Peel Residents Practice the Art of Separation

As part of a six-month pilot to test the feasibility of residential organics collection, about 1,900 households, including single family homes, rowhouses and apartments, are separating their waste for collection in the region of Peel, just northwest of Toronto, Ontario, Canada. The pilot began in April and ends in October.

The pilot also is designed to measure the effectiveness of using bags vs. 240-liter carts for collection and to determine the viability of bi-weekly garbage collection. At the beginning of the program, organics were picked up every week, while regular waste was picked up every other week.

To kick off the program in the 900,000-population region, several teams of Peel waste management office staff members went door to door in April delivering the bags, kitchen containers for food waste, and a calendar featuring collection days and other information, according to Melanie Kawalec, manager of waste program planning for Peel.

Public perception and program acceptance change is important to the pilot's success, Kawalec says. Consequently, a letter was sent to participants a month before the pilot, along with a customer survey about recycling and refuse disposal practices.

"We wanted to get the public's attitude [before the program] so we have something to compare it to after the six months," Kawalec says.

According to the first survey, many households participate in the region's blue box program, separating their recyclables - as well as leaf and yard waste - into special containers. The survey also indicated that residents were interested in recycling as much material as they could, Kawalec says.

For the pilot, organic waste includes all food scraps, soiled fibers such as pizza boxes and microwave popcorn bags, lint, feathers, and pet hair. Diapers, pet excrement and kitty litter are excluded. The collected material will be processed into compost and sold to end users. Some of the compost also will be distributed to residents.

The waste management staff randomly chose 400 single family homes and 400 medium-density homes - including townhomes, rowhouses and apartments. Eleven hundred households in a North Brampton ward of the chairman of the regional waste management subcommittee also participated. Half of the 1,900 participants received plastic bags for organics collection and half received carts.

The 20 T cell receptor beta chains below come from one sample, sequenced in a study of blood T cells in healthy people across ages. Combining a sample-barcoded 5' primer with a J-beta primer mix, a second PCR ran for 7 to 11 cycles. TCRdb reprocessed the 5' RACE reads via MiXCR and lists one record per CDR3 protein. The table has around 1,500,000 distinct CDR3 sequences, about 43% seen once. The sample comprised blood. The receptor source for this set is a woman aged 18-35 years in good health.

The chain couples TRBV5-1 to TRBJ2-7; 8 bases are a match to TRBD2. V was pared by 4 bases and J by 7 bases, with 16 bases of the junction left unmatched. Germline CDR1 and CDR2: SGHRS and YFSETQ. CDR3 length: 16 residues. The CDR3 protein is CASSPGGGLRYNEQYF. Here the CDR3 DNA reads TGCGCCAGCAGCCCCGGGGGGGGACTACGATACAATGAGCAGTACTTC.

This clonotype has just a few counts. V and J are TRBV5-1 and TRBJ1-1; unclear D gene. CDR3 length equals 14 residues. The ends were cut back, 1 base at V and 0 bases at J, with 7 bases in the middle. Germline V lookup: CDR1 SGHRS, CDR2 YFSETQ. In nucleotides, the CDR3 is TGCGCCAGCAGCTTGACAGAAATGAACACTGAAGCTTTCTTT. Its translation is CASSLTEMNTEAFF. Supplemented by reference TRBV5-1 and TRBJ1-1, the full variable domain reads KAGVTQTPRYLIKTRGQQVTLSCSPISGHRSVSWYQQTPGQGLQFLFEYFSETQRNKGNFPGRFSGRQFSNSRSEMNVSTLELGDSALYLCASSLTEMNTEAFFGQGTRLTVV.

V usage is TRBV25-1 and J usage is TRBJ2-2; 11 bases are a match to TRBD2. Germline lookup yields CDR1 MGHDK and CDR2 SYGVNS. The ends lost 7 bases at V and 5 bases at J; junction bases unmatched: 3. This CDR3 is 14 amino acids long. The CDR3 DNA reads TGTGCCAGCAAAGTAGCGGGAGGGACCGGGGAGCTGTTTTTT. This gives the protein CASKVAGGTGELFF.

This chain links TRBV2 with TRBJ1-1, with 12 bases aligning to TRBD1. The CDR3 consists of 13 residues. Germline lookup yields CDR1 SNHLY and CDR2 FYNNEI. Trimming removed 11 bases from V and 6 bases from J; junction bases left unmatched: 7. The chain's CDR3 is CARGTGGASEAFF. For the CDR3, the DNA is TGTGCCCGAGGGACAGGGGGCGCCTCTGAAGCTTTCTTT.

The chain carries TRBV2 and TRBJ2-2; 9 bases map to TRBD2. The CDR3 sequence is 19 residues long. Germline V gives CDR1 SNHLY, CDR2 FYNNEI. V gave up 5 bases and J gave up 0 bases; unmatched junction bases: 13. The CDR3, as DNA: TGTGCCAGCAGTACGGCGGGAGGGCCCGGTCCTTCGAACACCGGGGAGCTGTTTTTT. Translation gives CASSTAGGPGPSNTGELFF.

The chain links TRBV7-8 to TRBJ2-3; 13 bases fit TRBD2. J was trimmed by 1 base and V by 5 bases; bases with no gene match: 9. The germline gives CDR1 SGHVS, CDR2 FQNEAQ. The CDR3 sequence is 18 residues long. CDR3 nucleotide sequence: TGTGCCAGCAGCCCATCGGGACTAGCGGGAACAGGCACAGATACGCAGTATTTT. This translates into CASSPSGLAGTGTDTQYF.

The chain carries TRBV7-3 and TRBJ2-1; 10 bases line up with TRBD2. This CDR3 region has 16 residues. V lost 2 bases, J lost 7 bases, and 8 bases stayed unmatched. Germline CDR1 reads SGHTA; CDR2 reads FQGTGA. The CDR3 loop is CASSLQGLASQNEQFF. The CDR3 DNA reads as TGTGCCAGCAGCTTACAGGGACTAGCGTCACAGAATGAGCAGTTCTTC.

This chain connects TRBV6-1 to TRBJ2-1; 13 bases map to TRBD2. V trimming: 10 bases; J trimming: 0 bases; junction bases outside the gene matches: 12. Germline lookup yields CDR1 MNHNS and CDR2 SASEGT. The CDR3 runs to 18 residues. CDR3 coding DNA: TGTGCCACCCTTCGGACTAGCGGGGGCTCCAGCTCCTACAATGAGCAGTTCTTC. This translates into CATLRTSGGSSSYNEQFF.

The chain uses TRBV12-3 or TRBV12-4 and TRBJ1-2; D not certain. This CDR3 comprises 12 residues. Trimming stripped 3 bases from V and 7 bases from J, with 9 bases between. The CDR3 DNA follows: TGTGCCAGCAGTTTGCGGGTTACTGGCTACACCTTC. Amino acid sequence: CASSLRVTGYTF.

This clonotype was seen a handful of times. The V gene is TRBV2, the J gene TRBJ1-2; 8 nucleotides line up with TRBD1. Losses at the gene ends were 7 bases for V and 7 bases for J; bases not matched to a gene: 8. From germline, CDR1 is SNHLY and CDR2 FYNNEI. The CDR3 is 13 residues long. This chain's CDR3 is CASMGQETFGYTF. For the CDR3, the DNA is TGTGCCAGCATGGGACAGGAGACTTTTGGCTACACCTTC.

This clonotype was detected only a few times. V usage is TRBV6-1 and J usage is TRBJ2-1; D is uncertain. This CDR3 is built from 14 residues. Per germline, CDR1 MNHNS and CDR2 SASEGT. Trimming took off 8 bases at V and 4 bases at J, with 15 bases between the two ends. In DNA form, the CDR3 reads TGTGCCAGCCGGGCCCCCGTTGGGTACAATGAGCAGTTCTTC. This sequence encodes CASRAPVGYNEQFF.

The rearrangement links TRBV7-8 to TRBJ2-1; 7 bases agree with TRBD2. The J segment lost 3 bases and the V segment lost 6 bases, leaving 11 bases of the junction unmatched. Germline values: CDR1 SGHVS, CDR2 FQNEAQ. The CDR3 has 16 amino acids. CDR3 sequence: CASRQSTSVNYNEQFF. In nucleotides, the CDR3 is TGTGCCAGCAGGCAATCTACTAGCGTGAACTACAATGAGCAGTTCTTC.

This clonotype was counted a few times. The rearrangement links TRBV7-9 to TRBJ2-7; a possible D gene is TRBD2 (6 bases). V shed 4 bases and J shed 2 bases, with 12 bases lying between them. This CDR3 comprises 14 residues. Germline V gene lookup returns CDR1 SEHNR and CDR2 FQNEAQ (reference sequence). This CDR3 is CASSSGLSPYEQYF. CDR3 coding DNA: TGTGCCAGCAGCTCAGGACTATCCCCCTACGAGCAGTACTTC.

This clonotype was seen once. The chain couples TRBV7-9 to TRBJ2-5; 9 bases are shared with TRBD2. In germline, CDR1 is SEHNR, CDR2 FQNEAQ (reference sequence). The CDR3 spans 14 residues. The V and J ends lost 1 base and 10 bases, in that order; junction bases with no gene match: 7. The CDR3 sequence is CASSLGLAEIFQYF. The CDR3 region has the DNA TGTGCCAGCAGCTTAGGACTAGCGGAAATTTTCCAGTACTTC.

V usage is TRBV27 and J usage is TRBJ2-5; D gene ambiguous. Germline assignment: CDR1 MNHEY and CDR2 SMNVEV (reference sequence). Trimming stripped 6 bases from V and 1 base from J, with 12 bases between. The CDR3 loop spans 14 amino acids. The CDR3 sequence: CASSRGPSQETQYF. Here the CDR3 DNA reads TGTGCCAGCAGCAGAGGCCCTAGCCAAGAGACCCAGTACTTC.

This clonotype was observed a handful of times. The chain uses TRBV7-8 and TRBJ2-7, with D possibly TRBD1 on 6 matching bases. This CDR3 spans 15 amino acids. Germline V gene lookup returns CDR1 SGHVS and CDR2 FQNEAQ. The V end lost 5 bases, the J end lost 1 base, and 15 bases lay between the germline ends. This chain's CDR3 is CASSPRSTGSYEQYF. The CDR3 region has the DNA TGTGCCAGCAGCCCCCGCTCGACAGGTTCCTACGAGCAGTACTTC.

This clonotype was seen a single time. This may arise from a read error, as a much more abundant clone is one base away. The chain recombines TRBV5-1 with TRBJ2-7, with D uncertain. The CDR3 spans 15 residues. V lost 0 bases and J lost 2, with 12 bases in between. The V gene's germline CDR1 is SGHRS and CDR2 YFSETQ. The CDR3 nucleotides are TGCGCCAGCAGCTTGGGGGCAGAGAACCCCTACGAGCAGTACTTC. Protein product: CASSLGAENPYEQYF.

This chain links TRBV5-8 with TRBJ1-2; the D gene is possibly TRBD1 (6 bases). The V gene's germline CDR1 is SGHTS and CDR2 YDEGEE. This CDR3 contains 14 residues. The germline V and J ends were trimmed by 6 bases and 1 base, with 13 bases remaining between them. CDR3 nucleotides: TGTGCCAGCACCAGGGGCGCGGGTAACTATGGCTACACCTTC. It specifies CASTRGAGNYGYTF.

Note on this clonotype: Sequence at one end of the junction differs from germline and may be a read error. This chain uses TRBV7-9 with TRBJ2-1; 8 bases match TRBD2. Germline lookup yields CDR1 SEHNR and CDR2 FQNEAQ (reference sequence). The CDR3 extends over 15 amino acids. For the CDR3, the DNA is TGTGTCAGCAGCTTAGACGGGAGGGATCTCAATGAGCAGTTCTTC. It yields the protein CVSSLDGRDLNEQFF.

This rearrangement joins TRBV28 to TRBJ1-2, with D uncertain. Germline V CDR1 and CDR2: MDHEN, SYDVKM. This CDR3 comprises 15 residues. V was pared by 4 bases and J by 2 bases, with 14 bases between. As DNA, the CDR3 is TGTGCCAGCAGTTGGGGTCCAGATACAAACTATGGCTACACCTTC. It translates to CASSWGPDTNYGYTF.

So far, the only problem with the pilot has been the pick up change, Kawalec says. Picking up garbage every two weeks was supposed to be effective because most of the odorous material would be in the organic pick-up, which was once a week under the pilot program. However, that logic backfired, she says.

"It was too much all at once - everything was brand new for [participants]," she says. "Once we went back to garbage pick-up every week again, it's been quiet."

Now, three trucks in the region of Peel collect all waste on the same day: one for recycling, one for organic waste and one for municipal solid waste. In October, residents will go back to using the carts they used for garbage and separate containers for leaf and yard waste collection. Participants also will complete a survey about their attitudes toward the project, and whether they believe it is viable in the region. "Based on public attitude and issues, we'll consider region-wide organic pick-up," Kawalec says.

Collecting organic waste is beneficial to the community in the long-run, she continues. "When you can reduce your waste by up to 40 percent by [separating] organics [from the waste stream], it's a very good diversion initiative. [Organic waste] breaks down into a natural compost, so why bother filling your landfill site with it?"